Linda participated in a second trial after her relapse from the original treatment. She began the trial in March 2016 and received one infusion per month. Other cancer-fighting drugs were taken daily. Initially, the treatment’s side effects were very hard on her body. At one point, Linda thought she might not survive. Eventually, physicians were able to control the side effects and the treatment proved to be effective for her. After just two months her cancer was in complete remission.
Although the trial was successful for Linda, receiving reimbursement for cash outlays remained a challenge. Linda was told upfront that she would be refunded up to $2,000 in travel expenditures. She notes that as of January 2018 (almost two years after completion of the study) she had still not received any payment.
“The research nurse for that trial went so far as to reprimand me for asking about it,” she states. “I was simply inquiring about the status of a reimbursement they promised to pay me. I liked the person a lot, we spoke often during the trial, and we got along great. But I never did receive an answer as to why it would take so long to process receipts and cut a check to patients who had incurred personal expenses. They told me to be patient as it could take up to a year. We are well beyond that and I have still not received anything.”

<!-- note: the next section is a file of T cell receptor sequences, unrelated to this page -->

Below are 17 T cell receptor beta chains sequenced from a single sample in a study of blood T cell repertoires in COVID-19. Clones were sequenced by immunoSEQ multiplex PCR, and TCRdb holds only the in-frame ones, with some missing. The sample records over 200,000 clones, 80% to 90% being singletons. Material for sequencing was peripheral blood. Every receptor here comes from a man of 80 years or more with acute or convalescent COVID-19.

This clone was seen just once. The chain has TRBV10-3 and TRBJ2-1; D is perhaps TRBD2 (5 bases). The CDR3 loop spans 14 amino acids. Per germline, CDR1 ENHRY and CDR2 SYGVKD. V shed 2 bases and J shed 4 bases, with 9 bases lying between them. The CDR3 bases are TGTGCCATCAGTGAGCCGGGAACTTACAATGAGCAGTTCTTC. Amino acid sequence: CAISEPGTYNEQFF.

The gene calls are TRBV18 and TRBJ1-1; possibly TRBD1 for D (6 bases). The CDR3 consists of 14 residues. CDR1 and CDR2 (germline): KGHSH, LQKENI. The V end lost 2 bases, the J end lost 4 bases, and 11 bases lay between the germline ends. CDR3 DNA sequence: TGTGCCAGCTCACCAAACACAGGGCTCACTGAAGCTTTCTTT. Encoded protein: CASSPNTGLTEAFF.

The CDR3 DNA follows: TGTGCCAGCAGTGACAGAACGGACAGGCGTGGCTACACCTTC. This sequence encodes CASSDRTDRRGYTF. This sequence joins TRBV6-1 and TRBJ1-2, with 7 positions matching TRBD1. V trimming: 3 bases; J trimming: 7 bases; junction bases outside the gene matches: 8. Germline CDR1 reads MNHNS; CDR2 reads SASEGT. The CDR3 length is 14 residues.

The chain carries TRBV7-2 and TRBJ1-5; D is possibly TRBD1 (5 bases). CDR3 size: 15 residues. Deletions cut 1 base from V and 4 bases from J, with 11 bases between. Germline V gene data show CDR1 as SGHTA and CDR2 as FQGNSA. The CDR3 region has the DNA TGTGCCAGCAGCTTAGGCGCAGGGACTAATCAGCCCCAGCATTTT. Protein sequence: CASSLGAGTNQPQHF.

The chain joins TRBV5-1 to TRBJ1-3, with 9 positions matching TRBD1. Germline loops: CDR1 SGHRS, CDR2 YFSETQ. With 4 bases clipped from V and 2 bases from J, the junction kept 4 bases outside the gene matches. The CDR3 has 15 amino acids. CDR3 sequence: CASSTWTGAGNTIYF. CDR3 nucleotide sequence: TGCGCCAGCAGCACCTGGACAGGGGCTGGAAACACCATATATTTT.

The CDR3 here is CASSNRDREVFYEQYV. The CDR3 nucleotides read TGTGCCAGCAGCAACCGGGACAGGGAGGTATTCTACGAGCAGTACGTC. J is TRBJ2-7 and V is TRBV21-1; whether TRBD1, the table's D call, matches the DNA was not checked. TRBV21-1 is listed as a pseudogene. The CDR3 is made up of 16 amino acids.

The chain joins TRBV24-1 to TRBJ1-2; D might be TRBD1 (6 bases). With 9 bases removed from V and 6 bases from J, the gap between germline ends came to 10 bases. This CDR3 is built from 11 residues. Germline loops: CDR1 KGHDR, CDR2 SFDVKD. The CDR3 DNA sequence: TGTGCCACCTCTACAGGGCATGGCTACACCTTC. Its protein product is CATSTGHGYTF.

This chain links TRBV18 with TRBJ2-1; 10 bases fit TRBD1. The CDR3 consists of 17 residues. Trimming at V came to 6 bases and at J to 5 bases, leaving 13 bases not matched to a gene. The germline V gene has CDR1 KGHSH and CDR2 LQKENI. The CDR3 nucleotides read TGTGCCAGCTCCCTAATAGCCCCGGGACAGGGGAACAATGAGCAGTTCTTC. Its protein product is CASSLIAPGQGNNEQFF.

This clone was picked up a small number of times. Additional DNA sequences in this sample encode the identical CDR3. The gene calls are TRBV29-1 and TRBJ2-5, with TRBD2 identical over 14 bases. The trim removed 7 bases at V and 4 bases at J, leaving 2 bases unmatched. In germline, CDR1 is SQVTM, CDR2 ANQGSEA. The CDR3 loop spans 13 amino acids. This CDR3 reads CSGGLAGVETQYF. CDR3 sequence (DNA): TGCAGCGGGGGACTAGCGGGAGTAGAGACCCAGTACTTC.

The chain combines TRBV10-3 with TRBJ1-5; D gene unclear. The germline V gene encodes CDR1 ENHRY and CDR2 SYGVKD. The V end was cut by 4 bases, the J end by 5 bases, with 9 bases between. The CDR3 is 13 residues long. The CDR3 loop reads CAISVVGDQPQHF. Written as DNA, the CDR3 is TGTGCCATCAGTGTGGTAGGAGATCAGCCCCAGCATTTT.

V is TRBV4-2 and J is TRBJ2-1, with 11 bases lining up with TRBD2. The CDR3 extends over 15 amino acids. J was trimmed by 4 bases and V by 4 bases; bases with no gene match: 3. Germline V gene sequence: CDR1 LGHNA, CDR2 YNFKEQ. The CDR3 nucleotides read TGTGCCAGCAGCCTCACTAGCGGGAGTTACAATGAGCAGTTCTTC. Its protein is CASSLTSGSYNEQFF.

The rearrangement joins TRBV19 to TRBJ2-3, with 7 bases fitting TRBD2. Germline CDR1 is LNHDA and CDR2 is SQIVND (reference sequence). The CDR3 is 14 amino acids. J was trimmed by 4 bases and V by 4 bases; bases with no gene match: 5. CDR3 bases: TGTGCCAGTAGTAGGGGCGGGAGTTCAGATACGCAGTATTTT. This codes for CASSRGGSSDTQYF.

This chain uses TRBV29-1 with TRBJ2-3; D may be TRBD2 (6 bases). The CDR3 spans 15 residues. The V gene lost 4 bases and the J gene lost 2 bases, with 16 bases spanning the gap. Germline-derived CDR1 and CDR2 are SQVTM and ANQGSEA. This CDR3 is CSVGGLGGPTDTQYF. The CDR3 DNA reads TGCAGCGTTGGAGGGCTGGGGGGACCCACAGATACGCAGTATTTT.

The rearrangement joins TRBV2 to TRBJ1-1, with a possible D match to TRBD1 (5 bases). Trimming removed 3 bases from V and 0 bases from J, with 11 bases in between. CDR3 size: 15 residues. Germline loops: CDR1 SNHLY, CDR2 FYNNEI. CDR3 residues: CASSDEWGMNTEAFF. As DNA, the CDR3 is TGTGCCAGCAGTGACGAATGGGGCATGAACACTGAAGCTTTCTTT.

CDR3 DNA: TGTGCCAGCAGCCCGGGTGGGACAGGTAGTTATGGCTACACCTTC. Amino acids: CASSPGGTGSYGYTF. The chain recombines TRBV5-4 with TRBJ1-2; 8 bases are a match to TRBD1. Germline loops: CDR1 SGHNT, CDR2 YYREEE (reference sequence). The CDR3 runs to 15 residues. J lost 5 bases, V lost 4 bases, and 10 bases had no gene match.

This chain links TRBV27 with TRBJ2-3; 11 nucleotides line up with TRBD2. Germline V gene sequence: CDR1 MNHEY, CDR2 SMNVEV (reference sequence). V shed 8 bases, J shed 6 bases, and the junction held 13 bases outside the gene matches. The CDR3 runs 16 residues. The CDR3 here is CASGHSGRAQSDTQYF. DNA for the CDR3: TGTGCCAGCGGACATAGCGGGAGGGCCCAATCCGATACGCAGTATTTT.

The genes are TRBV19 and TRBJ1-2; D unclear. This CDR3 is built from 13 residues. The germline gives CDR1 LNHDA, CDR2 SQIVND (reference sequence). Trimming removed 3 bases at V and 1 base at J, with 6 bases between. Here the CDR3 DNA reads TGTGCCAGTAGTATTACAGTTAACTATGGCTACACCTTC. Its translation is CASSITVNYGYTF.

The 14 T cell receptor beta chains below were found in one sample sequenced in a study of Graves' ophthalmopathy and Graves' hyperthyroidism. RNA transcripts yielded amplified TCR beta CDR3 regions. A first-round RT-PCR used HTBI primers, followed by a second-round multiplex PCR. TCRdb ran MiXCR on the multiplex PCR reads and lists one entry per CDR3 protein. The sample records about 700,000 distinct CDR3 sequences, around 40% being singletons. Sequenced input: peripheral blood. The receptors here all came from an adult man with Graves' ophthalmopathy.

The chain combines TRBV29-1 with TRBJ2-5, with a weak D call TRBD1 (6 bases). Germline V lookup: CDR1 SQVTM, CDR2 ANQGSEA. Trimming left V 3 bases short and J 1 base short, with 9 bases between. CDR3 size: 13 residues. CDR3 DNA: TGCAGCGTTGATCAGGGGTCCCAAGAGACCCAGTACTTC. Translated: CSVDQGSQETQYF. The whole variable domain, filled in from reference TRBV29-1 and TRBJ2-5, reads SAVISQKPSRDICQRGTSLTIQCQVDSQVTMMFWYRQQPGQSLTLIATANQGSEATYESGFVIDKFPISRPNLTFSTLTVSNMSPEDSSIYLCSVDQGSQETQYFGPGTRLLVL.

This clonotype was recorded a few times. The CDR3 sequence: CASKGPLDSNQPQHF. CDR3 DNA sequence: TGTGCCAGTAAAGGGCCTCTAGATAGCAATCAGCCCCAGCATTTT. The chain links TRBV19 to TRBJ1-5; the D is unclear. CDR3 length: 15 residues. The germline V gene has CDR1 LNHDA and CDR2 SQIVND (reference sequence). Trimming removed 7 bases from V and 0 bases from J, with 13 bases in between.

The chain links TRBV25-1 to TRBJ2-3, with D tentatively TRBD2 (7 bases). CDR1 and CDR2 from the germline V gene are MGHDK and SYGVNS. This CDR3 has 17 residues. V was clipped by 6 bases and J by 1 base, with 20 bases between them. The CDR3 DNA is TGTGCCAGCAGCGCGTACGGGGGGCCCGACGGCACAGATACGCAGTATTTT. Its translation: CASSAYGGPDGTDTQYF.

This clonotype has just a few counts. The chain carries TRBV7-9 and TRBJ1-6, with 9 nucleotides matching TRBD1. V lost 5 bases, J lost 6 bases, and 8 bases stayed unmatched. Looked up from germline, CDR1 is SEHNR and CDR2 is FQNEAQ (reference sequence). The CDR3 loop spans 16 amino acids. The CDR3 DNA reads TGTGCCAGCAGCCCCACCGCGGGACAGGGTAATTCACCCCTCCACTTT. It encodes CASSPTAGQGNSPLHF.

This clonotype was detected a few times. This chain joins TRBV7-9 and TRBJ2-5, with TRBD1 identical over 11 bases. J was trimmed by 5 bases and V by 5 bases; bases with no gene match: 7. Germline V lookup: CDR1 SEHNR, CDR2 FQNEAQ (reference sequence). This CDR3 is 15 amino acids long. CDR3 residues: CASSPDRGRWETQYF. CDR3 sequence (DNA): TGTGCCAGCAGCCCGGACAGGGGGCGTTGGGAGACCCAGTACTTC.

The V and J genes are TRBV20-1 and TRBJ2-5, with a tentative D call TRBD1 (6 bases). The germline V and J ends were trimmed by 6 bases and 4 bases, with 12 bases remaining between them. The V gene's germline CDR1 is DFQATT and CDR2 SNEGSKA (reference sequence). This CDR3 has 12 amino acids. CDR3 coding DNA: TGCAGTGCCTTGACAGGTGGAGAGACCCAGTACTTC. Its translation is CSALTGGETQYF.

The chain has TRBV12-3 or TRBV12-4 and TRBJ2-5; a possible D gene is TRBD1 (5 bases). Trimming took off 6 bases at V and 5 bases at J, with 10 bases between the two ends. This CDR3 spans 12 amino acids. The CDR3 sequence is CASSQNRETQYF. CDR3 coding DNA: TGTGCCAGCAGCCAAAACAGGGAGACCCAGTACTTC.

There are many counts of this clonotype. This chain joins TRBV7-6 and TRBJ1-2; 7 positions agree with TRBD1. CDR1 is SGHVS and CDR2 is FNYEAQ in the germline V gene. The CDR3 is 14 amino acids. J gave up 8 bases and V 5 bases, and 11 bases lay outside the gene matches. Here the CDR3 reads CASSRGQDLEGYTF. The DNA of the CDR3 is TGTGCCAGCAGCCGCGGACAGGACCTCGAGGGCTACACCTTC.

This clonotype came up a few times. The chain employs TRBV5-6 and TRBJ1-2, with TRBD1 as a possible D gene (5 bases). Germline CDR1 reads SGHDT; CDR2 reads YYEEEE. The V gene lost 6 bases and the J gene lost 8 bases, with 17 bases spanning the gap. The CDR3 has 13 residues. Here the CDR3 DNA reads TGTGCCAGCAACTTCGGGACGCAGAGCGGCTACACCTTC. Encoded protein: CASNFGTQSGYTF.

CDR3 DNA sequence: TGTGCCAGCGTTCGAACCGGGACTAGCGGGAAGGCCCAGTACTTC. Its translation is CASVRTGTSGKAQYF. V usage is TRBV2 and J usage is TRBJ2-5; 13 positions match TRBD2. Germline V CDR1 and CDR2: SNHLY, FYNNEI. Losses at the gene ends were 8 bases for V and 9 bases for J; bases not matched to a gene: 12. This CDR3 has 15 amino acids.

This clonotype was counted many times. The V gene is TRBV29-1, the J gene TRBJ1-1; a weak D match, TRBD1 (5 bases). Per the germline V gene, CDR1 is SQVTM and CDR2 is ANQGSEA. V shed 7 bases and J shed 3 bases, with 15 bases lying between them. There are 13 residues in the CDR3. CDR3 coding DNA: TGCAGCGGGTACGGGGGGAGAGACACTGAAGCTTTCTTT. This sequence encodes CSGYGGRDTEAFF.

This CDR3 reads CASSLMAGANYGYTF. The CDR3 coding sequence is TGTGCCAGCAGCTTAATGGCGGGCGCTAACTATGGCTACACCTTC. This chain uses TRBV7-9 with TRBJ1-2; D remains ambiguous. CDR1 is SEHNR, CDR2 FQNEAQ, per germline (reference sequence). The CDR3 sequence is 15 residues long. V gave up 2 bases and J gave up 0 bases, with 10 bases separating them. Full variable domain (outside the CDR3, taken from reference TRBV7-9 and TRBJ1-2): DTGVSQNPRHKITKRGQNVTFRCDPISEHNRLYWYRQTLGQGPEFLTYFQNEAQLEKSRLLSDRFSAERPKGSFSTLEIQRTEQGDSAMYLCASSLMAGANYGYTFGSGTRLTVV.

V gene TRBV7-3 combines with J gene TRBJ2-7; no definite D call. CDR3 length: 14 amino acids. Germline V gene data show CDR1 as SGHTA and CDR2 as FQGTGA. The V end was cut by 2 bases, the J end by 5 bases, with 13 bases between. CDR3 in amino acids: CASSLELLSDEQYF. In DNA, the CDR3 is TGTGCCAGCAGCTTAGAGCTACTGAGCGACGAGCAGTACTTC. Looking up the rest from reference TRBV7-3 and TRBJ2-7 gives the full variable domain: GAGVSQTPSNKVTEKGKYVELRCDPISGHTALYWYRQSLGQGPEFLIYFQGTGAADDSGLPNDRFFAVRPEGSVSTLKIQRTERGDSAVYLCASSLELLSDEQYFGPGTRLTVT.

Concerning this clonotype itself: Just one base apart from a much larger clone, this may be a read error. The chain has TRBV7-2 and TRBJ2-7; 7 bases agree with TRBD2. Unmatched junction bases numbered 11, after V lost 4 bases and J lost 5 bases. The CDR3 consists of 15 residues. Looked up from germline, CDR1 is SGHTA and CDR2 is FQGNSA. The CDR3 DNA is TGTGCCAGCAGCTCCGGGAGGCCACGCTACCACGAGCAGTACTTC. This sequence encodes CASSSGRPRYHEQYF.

Linda’s third and final trial was a stem cell transplant along with a conditioning regimen. This was again a tough treatment option and one that required an extended hospital stay. However, the treatment was successful at defeating her lymphoma. Today, other than taking a few drugs for kidney and liver damage that occurred during the trials, Linda reports she now lives a completely normal life.
Are We Patient Centric?